Before I came to Hong Kong I set out a few aims. One of them was to encounter and explore the spiritual traditions of Buddhism and Taoism. Quite how I was going to do that was something I hadn’t thought through very much, but one contact led to another and to another and to another and after just a few days I am brimming over with new experiences and embryonic reflections.
Yesterday I spent a few hours at the Wong Tai Sin Temple in New Kowloon. This is definitely on the tourist route and features in all the guides as a ‘must see’. But my experience was not that of a tourist as my newly found contacts and friends had made arrangements in advance, and on arrival I was ushered into the administrative heart of the place to meet with the Abbot.
We drank endlessly refilled cups of tea in a wonderfully large and beautifully furnished space. ‘Palatial’ doesn’t overstate it. He, a former policeman, was dressed informally, but I also saw some of the beautiful ceremonial robes – including his – the only purple ones.
The temple has at its core a painting Wong Tai Sin – who is variously described as a ‘god’ or ‘master’. It came to Hong Kong in 1915 and is unusual as a centrepiece – not being a sculpture.
In recent years the whole place has been renovated, expanded and developed in such a way as to create a huge capacity for people to practice Taoist rituals. But the Temple isn’t simply Taoist, there are two others main ‘altars’ – one is Confucian and the other Buddhist – and they seem very happy together.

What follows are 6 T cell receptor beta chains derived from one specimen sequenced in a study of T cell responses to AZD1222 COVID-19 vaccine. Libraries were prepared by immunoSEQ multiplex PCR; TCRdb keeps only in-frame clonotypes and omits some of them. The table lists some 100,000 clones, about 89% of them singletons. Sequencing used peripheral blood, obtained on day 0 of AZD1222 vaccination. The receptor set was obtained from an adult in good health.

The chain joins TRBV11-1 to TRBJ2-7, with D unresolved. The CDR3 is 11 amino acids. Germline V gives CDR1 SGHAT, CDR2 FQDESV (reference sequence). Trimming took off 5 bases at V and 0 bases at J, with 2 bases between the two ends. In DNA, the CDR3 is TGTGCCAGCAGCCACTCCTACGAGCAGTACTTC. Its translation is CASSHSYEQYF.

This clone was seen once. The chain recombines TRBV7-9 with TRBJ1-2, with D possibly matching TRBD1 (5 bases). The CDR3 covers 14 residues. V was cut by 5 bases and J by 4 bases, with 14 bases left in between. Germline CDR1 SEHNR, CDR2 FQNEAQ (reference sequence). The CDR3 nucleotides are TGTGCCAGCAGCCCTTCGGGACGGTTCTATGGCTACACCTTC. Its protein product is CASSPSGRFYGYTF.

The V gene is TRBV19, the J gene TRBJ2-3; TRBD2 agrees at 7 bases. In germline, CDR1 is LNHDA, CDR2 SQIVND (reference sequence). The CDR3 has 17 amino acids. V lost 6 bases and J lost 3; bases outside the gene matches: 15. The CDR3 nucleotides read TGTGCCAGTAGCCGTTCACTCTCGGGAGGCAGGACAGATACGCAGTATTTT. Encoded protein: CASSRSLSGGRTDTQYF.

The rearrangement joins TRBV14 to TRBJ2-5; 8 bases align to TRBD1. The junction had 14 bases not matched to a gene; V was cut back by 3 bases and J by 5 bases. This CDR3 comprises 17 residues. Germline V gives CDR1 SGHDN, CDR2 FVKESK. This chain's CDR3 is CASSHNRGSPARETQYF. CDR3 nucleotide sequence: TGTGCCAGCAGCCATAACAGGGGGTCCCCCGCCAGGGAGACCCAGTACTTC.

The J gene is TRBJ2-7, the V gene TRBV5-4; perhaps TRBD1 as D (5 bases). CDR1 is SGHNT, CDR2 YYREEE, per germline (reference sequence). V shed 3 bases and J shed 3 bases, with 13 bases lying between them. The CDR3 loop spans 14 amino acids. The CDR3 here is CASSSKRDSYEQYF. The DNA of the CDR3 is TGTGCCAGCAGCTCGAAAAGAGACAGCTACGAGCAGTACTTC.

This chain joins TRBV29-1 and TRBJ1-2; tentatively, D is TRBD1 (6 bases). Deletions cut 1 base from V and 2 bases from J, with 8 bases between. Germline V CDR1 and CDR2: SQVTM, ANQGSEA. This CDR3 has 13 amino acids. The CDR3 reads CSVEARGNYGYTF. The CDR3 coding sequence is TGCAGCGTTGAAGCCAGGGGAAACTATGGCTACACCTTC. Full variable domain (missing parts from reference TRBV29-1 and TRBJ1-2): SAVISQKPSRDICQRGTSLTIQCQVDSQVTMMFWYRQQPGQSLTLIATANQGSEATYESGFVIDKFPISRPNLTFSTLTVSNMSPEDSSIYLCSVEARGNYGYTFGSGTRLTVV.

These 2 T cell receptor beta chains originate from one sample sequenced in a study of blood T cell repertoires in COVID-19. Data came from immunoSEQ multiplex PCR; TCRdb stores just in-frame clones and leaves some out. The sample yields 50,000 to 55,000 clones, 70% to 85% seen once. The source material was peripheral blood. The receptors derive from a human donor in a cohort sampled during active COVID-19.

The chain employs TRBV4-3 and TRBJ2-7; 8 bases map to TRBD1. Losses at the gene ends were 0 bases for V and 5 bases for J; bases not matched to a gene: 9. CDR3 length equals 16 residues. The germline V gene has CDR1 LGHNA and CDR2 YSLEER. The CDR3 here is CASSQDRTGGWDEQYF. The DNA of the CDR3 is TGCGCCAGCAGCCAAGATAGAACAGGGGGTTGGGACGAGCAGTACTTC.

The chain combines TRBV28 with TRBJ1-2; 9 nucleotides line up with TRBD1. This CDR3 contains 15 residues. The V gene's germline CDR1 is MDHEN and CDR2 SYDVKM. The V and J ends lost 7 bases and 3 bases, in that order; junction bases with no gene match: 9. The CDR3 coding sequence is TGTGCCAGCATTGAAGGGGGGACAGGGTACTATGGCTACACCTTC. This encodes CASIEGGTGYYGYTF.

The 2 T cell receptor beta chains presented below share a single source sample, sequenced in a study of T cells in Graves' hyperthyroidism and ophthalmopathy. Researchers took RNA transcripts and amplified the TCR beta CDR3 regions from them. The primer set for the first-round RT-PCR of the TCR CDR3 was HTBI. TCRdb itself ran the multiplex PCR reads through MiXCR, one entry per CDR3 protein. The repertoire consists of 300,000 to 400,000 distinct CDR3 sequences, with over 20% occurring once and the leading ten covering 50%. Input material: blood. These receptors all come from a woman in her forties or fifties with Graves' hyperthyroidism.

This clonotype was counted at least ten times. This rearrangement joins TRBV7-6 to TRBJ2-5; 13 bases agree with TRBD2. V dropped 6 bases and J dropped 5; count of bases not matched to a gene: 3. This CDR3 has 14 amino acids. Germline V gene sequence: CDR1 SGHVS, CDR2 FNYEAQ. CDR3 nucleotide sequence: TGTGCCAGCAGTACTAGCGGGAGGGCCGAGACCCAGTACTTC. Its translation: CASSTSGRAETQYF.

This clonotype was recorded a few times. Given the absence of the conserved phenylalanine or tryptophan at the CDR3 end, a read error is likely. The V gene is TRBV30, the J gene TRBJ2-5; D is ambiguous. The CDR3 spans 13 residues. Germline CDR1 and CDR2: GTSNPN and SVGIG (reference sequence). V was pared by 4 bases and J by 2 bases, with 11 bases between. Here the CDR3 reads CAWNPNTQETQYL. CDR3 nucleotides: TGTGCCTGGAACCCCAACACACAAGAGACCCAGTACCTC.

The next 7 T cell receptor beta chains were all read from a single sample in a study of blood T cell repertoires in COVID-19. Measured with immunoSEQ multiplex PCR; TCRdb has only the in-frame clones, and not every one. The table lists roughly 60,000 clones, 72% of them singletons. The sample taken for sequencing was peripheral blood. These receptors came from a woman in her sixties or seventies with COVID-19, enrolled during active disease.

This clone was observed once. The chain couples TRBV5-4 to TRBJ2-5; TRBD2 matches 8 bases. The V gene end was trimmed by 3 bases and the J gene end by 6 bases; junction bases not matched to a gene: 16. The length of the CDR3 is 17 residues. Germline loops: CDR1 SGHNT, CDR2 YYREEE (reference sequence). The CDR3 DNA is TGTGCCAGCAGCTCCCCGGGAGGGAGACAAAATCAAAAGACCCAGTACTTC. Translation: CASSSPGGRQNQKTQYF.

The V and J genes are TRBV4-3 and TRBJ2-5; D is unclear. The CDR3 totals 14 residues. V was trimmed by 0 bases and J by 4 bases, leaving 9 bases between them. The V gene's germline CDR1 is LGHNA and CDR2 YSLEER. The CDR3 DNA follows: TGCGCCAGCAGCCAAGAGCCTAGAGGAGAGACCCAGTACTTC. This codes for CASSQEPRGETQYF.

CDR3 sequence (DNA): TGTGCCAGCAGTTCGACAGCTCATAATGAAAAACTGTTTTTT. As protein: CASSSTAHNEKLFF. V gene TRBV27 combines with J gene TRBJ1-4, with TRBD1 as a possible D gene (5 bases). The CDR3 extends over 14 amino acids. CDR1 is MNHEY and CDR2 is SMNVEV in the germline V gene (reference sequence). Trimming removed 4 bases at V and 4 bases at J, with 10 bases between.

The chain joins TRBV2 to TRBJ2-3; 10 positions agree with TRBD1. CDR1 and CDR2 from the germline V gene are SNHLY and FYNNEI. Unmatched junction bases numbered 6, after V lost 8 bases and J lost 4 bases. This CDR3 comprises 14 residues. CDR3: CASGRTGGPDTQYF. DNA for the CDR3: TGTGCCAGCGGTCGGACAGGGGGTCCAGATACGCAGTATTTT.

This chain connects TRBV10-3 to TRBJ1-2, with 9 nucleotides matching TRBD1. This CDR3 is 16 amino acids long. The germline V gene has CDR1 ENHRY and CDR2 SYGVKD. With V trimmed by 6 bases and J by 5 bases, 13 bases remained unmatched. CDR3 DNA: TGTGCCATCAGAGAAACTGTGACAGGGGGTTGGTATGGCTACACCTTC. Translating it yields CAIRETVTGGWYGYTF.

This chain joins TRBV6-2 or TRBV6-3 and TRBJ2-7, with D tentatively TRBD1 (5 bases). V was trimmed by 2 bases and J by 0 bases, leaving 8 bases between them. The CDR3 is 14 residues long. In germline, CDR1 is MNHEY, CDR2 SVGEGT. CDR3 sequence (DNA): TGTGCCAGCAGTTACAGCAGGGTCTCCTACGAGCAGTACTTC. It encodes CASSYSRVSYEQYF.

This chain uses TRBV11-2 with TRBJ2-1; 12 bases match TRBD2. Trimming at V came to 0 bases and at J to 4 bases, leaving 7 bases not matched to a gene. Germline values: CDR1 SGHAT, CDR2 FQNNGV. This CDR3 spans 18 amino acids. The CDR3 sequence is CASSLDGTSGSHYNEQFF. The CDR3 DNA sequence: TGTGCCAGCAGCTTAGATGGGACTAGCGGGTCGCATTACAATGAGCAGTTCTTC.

As I left, the Abbot, Mr Lee, gave me a copy of a massive, richly illustrated hardback book which describes the new Temple and the work of development. One of the principles was to make it more ecologically friendly. To quote the title of one of the sections of the book – which is called ‘metamorphosis’ by the way: ‘Civilised Worshipping and Environmentally Friendly Burning of Incense’. Clearly, it can be done.
On a floor below the main altars is the Tai Sui Yuenchen Hall – for which there is an admission charge of 100HKD (about £9) and where two robed and hatted volunteer priests wait in solemn stillness for the next visitor to arrive. I was taken there by the ‘Corporate Communications Officer’ who was dressed as a business executive.
The overall design is based on Taoist architecture and incorporates a shrine of the goddess of the Great Dipper – who has many arms and is pulled on a chariot by seven pigs. Much of the hall depicts of reflects aspects of the Chinese zodiac. I discovered that i was born in the year the dog and – for instance – will probably find it difficult to get along with people born in the year of the buffalo. That is, people who are six years – or multiples of six years – younger or older.
What is also clear is that the Temple is part and parcel of a larger organisation ‘Sik Sik Yuen’ – of which Mr Lee has served as chair for the maximum six year period, which has benevolence as its main aim. This is all integrated under the presiding genius of Master Wong Tai Sin and his principle ‘to act benevolently and to teach benevolence’.
The catalogue of good works and generous donations is impressive indeed (I was given the annual report too) and puts the opulence of the Temple into perspective.
Quite what to make of it all I am not sure. The visit gave me so much to absorb and reflect on. But I did find it an impressive place, but no, more than that, I found it an astonishing place. I hadn’t expected to see – nor have I ever previously seen – such a thoroughgoing encounter between traditional, ancient, unmodernised religion and modern social and ecological ambition, or between lavish use of art and materials and commitment to benevolence and welfare.
I don’t think the visit got me to the heart of Taoist thinking – but it certainly got me thinking.